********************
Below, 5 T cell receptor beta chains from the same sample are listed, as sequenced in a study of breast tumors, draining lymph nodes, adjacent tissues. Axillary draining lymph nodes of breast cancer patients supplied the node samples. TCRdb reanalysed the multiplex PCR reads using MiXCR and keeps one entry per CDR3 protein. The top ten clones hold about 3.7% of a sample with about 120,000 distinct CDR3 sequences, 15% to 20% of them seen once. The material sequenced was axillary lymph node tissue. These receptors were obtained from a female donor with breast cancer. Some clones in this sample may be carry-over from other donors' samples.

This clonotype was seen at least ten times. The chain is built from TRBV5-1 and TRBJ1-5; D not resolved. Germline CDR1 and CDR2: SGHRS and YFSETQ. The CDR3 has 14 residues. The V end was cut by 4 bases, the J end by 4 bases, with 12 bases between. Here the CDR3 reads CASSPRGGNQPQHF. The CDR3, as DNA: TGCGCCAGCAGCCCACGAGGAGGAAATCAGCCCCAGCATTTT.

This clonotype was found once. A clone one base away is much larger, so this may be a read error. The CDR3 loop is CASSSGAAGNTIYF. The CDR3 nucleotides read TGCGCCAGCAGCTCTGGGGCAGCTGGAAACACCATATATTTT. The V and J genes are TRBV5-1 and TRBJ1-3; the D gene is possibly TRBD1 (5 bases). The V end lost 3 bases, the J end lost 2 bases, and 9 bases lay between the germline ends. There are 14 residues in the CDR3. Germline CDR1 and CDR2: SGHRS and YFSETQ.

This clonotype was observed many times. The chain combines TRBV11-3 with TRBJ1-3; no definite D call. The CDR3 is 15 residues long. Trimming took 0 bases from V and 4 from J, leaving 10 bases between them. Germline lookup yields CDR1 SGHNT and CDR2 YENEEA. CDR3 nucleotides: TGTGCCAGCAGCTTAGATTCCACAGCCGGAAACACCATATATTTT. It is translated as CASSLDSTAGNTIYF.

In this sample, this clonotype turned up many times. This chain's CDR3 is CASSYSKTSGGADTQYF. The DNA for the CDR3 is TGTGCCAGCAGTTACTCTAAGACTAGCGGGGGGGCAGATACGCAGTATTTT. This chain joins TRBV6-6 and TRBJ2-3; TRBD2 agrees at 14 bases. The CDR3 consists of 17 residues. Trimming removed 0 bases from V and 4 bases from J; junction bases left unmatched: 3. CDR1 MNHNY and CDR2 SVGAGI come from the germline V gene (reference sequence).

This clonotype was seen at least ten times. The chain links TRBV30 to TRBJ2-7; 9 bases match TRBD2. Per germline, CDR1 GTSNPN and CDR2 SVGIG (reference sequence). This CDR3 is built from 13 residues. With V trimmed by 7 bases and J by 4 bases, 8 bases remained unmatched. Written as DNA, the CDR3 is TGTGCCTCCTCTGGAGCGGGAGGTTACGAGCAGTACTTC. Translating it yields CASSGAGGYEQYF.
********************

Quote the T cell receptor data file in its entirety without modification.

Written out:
Below, 5 T cell receptor beta chains from the same sample are listed, as sequenced in a study of breast tumors, draining lymph nodes, adjacent tissues. Axillary draining lymph nodes of breast cancer patients supplied the node samples. TCRdb reanalysed the multiplex PCR reads using MiXCR and keeps one entry per CDR3 protein. The top ten clones hold about 3.7% of a sample with about 120,000 distinct CDR3 sequences, 15% to 20% of them seen once. The material sequenced was axillary lymph node tissue. These receptors were obtained from a female donor with breast cancer. Some clones in this sample may be carry-over from other donors' samples.

This clonotype was seen at least ten times. The chain is built from TRBV5-1 and TRBJ1-5; D not resolved. Germline CDR1 and CDR2: SGHRS and YFSETQ. The CDR3 has 14 residues. The V end was cut by 4 bases, the J end by 4 bases, with 12 bases between. Here the CDR3 reads CASSPRGGNQPQHF. The CDR3, as DNA: TGCGCCAGCAGCCCACGAGGAGGAAATCAGCCCCAGCATTTT.

This clonotype was found once. A clone one base away is much larger, so this may be a read error. The CDR3 loop is CASSSGAAGNTIYF. The CDR3 nucleotides read TGCGCCAGCAGCTCTGGGGCAGCTGGAAACACCATATATTTT. The V and J genes are TRBV5-1 and TRBJ1-3; the D gene is possibly TRBD1 (5 bases). The V end lost 3 bases, the J end lost 2 bases, and 9 bases lay between the germline ends. There are 14 residues in the CDR3. Germline CDR1 and CDR2: SGHRS and YFSETQ.

This clonotype was observed many times. The chain combines TRBV11-3 with TRBJ1-3; no definite D call. The CDR3 is 15 residues long. Trimming took 0 bases from V and 4 from J, leaving 10 bases between them. Germline lookup yields CDR1 SGHNT and CDR2 YENEEA. CDR3 nucleotides: TGTGCCAGCAGCTTAGATTCCACAGCCGGAAACACCATATATTTT. It is translated as CASSLDSTAGNTIYF.

In this sample, this clonotype turned up many times. This chain's CDR3 is CASSYSKTSGGADTQYF. The DNA for the CDR3 is TGTGCCAGCAGTTACTCTAAGACTAGCGGGGGGGCAGATACGCAGTATTTT. This chain joins TRBV6-6 and TRBJ2-3; TRBD2 agrees at 14 bases. The CDR3 consists of 17 residues. Trimming removed 0 bases from V and 4 bases from J; junction bases left unmatched: 3. CDR1 MNHNY and CDR2 SVGAGI come from the germline V gene (reference sequence).

This clonotype was seen at least ten times. The chain links TRBV30 to TRBJ2-7; 9 bases match TRBD2. Per germline, CDR1 GTSNPN and CDR2 SVGIG (reference sequence). This CDR3 is built from 13 residues. With V trimmed by 7 bases and J by 4 bases, 8 bases remained unmatched. Written as DNA, the CDR3 is TGTGCCTCCTCTGGAGCGGGAGGTTACGAGCAGTACTTC. Translating it yields CASSGAGGYEQYF.